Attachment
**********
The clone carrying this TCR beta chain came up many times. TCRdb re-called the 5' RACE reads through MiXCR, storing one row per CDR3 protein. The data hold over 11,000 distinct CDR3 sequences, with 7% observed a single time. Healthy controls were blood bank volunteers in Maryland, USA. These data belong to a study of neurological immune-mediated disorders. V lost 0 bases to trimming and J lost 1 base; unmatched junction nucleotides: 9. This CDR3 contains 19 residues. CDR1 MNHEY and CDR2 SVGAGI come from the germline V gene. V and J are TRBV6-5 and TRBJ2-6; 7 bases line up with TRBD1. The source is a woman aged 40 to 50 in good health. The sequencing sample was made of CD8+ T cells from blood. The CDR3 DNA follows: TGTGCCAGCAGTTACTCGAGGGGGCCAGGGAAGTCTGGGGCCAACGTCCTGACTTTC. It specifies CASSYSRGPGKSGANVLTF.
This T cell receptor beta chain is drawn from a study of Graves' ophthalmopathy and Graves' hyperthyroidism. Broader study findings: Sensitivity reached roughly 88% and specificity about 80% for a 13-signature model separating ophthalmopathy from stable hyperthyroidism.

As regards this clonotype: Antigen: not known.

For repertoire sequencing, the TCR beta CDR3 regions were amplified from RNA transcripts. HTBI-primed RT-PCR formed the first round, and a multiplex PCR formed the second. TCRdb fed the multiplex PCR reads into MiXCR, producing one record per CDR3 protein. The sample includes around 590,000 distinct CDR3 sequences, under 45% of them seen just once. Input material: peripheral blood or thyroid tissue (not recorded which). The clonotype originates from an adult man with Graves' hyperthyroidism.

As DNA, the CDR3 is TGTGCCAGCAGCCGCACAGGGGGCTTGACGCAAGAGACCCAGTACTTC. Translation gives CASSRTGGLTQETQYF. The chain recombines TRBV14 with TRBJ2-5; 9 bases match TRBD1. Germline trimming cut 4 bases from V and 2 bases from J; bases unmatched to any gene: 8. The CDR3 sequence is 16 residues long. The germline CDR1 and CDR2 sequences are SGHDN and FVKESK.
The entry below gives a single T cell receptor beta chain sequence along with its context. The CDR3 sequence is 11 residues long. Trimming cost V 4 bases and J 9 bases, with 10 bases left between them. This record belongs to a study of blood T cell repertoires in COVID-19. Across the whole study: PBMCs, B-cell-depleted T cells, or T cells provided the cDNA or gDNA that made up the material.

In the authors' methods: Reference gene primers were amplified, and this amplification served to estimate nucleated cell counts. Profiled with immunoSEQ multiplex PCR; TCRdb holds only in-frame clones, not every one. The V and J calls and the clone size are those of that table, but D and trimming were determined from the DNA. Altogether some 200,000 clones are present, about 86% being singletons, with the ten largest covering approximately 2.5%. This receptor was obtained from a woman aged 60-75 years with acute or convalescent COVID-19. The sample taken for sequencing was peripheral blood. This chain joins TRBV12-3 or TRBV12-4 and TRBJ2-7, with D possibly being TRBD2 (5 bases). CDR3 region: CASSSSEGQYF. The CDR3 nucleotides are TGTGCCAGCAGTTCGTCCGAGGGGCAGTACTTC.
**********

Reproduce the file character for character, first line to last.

The clone carrying this TCR beta chain came up many times. TCRdb re-called the 5' RACE reads through MiXCR, storing one row per CDR3 protein. The data hold over 11,000 distinct CDR3 sequences, with 7% observed a single time. Healthy controls were blood bank volunteers in Maryland, USA. These data belong to a study of neurological immune-mediated disorders. V lost 0 bases to trimming and J lost 1 base; unmatched junction nucleotides: 9. This CDR3 contains 19 residues. CDR1 MNHEY and CDR2 SVGAGI come from the germline V gene. V and J are TRBV6-5 and TRBJ2-6; 7 bases line up with TRBD1. The source is a woman aged 40 to 50 in good health. The sequencing sample was made of CD8+ T cells from blood. The CDR3 DNA follows: TGTGCCAGCAGTTACTCGAGGGGGCCAGGGAAGTCTGGGGCCAACGTCCTGACTTTC. It specifies CASSYSRGPGKSGANVLTF.
This T cell receptor beta chain is drawn from a study of Graves' ophthalmopathy and Graves' hyperthyroidism. Broader study findings: Sensitivity reached roughly 88% and specificity about 80% for a 13-signature model separating ophthalmopathy from stable hyperthyroidism.

As regards this clonotype: Antigen: not known.

For repertoire sequencing, the TCR beta CDR3 regions were amplified from RNA transcripts. HTBI-primed RT-PCR formed the first round, and a multiplex PCR formed the second. TCRdb fed the multiplex PCR reads into MiXCR, producing one record per CDR3 protein. The sample includes around 590,000 distinct CDR3 sequences, under 45% of them seen just once. Input material: peripheral blood or thyroid tissue (not recorded which). The clonotype originates from an adult man with Graves' hyperthyroidism.

As DNA, the CDR3 is TGTGCCAGCAGCCGCACAGGGGGCTTGACGCAAGAGACCCAGTACTTC. Translation gives CASSRTGGLTQETQYF. The chain recombines TRBV14 with TRBJ2-5; 9 bases match TRBD1. Germline trimming cut 4 bases from V and 2 bases from J; bases unmatched to any gene: 8. The CDR3 sequence is 16 residues long. The germline CDR1 and CDR2 sequences are SGHDN and FVKESK.
The entry below gives a single T cell receptor beta chain sequence along with its context. The CDR3 sequence is 11 residues long. Trimming cost V 4 bases and J 9 bases, with 10 bases left between them. This record belongs to a study of blood T cell repertoires in COVID-19. Across the whole study: PBMCs, B-cell-depleted T cells, or T cells provided the cDNA or gDNA that made up the material.

In the authors' methods: Reference gene primers were amplified, and this amplification served to estimate nucleated cell counts. Profiled with immunoSEQ multiplex PCR; TCRdb holds only in-frame clones, not every one. The V and J calls and the clone size are those of that table, but D and trimming were determined from the DNA. Altogether some 200,000 clones are present, about 86% being singletons, with the ten largest covering approximately 2.5%. This receptor was obtained from a woman aged 60-75 years with acute or convalescent COVID-19. The sample taken for sequencing was peripheral blood. This chain joins TRBV12-3 or TRBV12-4 and TRBJ2-7, with D possibly being TRBD2 (5 bases). CDR3 region: CASSSSEGQYF. The CDR3 nucleotides are TGTGCCAGCAGTTCGTCCGAGGGGCAGTACTTC.